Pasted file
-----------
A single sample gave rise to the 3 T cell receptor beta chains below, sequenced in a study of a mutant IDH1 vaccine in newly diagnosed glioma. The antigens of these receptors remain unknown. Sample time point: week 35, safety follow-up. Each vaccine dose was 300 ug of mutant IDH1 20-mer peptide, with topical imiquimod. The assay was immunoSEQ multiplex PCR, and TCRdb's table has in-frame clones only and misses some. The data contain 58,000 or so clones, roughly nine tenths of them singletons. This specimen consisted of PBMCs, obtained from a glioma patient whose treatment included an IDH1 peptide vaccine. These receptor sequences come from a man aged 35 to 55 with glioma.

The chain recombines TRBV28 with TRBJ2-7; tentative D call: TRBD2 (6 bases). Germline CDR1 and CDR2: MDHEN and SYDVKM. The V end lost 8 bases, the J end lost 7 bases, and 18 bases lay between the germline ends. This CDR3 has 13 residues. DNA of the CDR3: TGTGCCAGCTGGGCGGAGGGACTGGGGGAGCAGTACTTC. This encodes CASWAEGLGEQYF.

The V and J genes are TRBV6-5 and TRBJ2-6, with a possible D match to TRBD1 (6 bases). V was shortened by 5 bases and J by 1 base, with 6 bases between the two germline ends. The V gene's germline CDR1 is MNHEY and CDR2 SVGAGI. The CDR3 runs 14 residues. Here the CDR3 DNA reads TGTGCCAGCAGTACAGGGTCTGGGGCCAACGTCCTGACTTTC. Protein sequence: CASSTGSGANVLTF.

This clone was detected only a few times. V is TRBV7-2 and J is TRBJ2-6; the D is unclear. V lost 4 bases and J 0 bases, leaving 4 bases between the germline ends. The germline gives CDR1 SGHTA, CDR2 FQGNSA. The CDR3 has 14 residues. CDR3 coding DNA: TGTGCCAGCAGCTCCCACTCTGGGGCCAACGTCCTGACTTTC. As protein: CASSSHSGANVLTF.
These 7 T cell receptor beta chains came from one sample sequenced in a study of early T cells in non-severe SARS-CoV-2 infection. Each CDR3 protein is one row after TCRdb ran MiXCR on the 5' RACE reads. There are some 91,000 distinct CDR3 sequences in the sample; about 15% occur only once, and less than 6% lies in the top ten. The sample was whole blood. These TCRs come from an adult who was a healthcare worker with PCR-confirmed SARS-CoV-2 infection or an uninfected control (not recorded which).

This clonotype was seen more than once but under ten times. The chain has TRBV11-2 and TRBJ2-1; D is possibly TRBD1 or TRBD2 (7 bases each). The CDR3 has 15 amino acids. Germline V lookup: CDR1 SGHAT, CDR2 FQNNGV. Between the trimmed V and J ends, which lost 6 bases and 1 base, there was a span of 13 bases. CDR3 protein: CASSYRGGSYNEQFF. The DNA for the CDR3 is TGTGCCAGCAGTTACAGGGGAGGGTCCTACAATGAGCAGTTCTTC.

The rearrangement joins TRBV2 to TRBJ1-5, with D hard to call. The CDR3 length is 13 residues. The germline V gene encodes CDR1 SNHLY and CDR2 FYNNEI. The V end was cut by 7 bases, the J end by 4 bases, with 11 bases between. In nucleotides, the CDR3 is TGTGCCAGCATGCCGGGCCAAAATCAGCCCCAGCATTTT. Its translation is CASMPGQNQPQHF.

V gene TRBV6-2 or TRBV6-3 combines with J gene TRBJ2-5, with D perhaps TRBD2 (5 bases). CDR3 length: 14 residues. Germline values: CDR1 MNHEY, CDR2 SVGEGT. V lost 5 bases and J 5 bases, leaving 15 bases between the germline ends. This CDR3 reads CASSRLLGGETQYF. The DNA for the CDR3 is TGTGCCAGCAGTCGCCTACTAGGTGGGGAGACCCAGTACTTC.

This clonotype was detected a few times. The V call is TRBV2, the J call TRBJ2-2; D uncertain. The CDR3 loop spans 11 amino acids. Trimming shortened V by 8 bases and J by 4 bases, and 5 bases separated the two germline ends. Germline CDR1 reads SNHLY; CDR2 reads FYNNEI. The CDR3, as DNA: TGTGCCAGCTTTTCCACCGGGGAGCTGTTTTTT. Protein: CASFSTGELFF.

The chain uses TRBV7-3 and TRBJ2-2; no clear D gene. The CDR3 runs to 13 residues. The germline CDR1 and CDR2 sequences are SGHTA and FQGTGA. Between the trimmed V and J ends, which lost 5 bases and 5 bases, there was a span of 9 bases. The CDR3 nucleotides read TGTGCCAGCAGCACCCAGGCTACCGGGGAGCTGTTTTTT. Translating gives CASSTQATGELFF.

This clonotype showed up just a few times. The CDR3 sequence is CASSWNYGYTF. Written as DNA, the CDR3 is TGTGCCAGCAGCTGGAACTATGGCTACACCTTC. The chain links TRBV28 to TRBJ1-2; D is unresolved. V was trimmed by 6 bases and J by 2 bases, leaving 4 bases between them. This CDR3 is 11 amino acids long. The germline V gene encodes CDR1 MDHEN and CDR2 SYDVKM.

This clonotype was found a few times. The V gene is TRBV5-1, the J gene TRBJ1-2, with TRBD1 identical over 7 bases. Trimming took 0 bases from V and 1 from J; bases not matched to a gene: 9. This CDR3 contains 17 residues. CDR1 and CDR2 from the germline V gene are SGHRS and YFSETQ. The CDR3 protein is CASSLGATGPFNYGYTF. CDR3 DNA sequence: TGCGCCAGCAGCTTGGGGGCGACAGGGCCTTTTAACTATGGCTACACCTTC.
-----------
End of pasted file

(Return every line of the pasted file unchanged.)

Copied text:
A single sample gave rise to the 3 T cell receptor beta chains below, sequenced in a study of a mutant IDH1 vaccine in newly diagnosed glioma. The antigens of these receptors remain unknown. Sample time point: week 35, safety follow-up. Each vaccine dose was 300 ug of mutant IDH1 20-mer peptide, with topical imiquimod. The assay was immunoSEQ multiplex PCR, and TCRdb's table has in-frame clones only and misses some. The data contain 58,000 or so clones, roughly nine tenths of them singletons. This specimen consisted of PBMCs, obtained from a glioma patient whose treatment included an IDH1 peptide vaccine. These receptor sequences come from a man aged 35 to 55 with glioma.

The chain recombines TRBV28 with TRBJ2-7; tentative D call: TRBD2 (6 bases). Germline CDR1 and CDR2: MDHEN and SYDVKM. The V end lost 8 bases, the J end lost 7 bases, and 18 bases lay between the germline ends. This CDR3 has 13 residues. DNA of the CDR3: TGTGCCAGCTGGGCGGAGGGACTGGGGGAGCAGTACTTC. This encodes CASWAEGLGEQYF.

The V and J genes are TRBV6-5 and TRBJ2-6, with a possible D match to TRBD1 (6 bases). V was shortened by 5 bases and J by 1 base, with 6 bases between the two germline ends. The V gene's germline CDR1 is MNHEY and CDR2 SVGAGI. The CDR3 runs 14 residues. Here the CDR3 DNA reads TGTGCCAGCAGTACAGGGTCTGGGGCCAACGTCCTGACTTTC. Protein sequence: CASSTGSGANVLTF.

This clone was detected only a few times. V is TRBV7-2 and J is TRBJ2-6; the D is unclear. V lost 4 bases and J 0 bases, leaving 4 bases between the germline ends. The germline gives CDR1 SGHTA, CDR2 FQGNSA. The CDR3 has 14 residues. CDR3 coding DNA: TGTGCCAGCAGCTCCCACTCTGGGGCCAACGTCCTGACTTTC. As protein: CASSSHSGANVLTF.
These 7 T cell receptor beta chains came from one sample sequenced in a study of early T cells in non-severe SARS-CoV-2 infection. Each CDR3 protein is one row after TCRdb ran MiXCR on the 5' RACE reads. There are some 91,000 distinct CDR3 sequences in the sample; about 15% occur only once, and less than 6% lies in the top ten. The sample was whole blood. These TCRs come from an adult who was a healthcare worker with PCR-confirmed SARS-CoV-2 infection or an uninfected control (not recorded which).

This clonotype was seen more than once but under ten times. The chain has TRBV11-2 and TRBJ2-1; D is possibly TRBD1 or TRBD2 (7 bases each). The CDR3 has 15 amino acids. Germline V lookup: CDR1 SGHAT, CDR2 FQNNGV. Between the trimmed V and J ends, which lost 6 bases and 1 base, there was a span of 13 bases. CDR3 protein: CASSYRGGSYNEQFF. The DNA for the CDR3 is TGTGCCAGCAGTTACAGGGGAGGGTCCTACAATGAGCAGTTCTTC.

The rearrangement joins TRBV2 to TRBJ1-5, with D hard to call. The CDR3 length is 13 residues. The germline V gene encodes CDR1 SNHLY and CDR2 FYNNEI. The V end was cut by 7 bases, the J end by 4 bases, with 11 bases between. In nucleotides, the CDR3 is TGTGCCAGCATGCCGGGCCAAAATCAGCCCCAGCATTTT. Its translation is CASMPGQNQPQHF.

V gene TRBV6-2 or TRBV6-3 combines with J gene TRBJ2-5, with D perhaps TRBD2 (5 bases). CDR3 length: 14 residues. Germline values: CDR1 MNHEY, CDR2 SVGEGT. V lost 5 bases and J 5 bases, leaving 15 bases between the germline ends. This CDR3 reads CASSRLLGGETQYF. The DNA for the CDR3 is TGTGCCAGCAGTCGCCTACTAGGTGGGGAGACCCAGTACTTC.

This clonotype was detected a few times. The V call is TRBV2, the J call TRBJ2-2; D uncertain. The CDR3 loop spans 11 amino acids. Trimming shortened V by 8 bases and J by 4 bases, and 5 bases separated the two germline ends. Germline CDR1 reads SNHLY; CDR2 reads FYNNEI. The CDR3, as DNA: TGTGCCAGCTTTTCCACCGGGGAGCTGTTTTTT. Protein: CASFSTGELFF.

The chain uses TRBV7-3 and TRBJ2-2; no clear D gene. The CDR3 runs to 13 residues. The germline CDR1 and CDR2 sequences are SGHTA and FQGTGA. Between the trimmed V and J ends, which lost 5 bases and 5 bases, there was a span of 9 bases. The CDR3 nucleotides read TGTGCCAGCAGCACCCAGGCTACCGGGGAGCTGTTTTTT. Translating gives CASSTQATGELFF.

This clonotype showed up just a few times. The CDR3 sequence is CASSWNYGYTF. Written as DNA, the CDR3 is TGTGCCAGCAGCTGGAACTATGGCTACACCTTC. The chain links TRBV28 to TRBJ1-2; D is unresolved. V was trimmed by 6 bases and J by 2 bases, leaving 4 bases between them. This CDR3 is 11 amino acids long. The germline V gene encodes CDR1 MDHEN and CDR2 SYDVKM.

This clonotype was found a few times. The V gene is TRBV5-1, the J gene TRBJ1-2, with TRBD1 identical over 7 bases. Trimming took 0 bases from V and 1 from J; bases not matched to a gene: 9. This CDR3 contains 17 residues. CDR1 and CDR2 from the germline V gene are SGHRS and YFSETQ. The CDR3 protein is CASSLGATGPFNYGYTF. CDR3 DNA sequence: TGCGCCAGCAGCTTGGGGGCGACAGGGCCTTTTAACTATGGCTACACCTTC.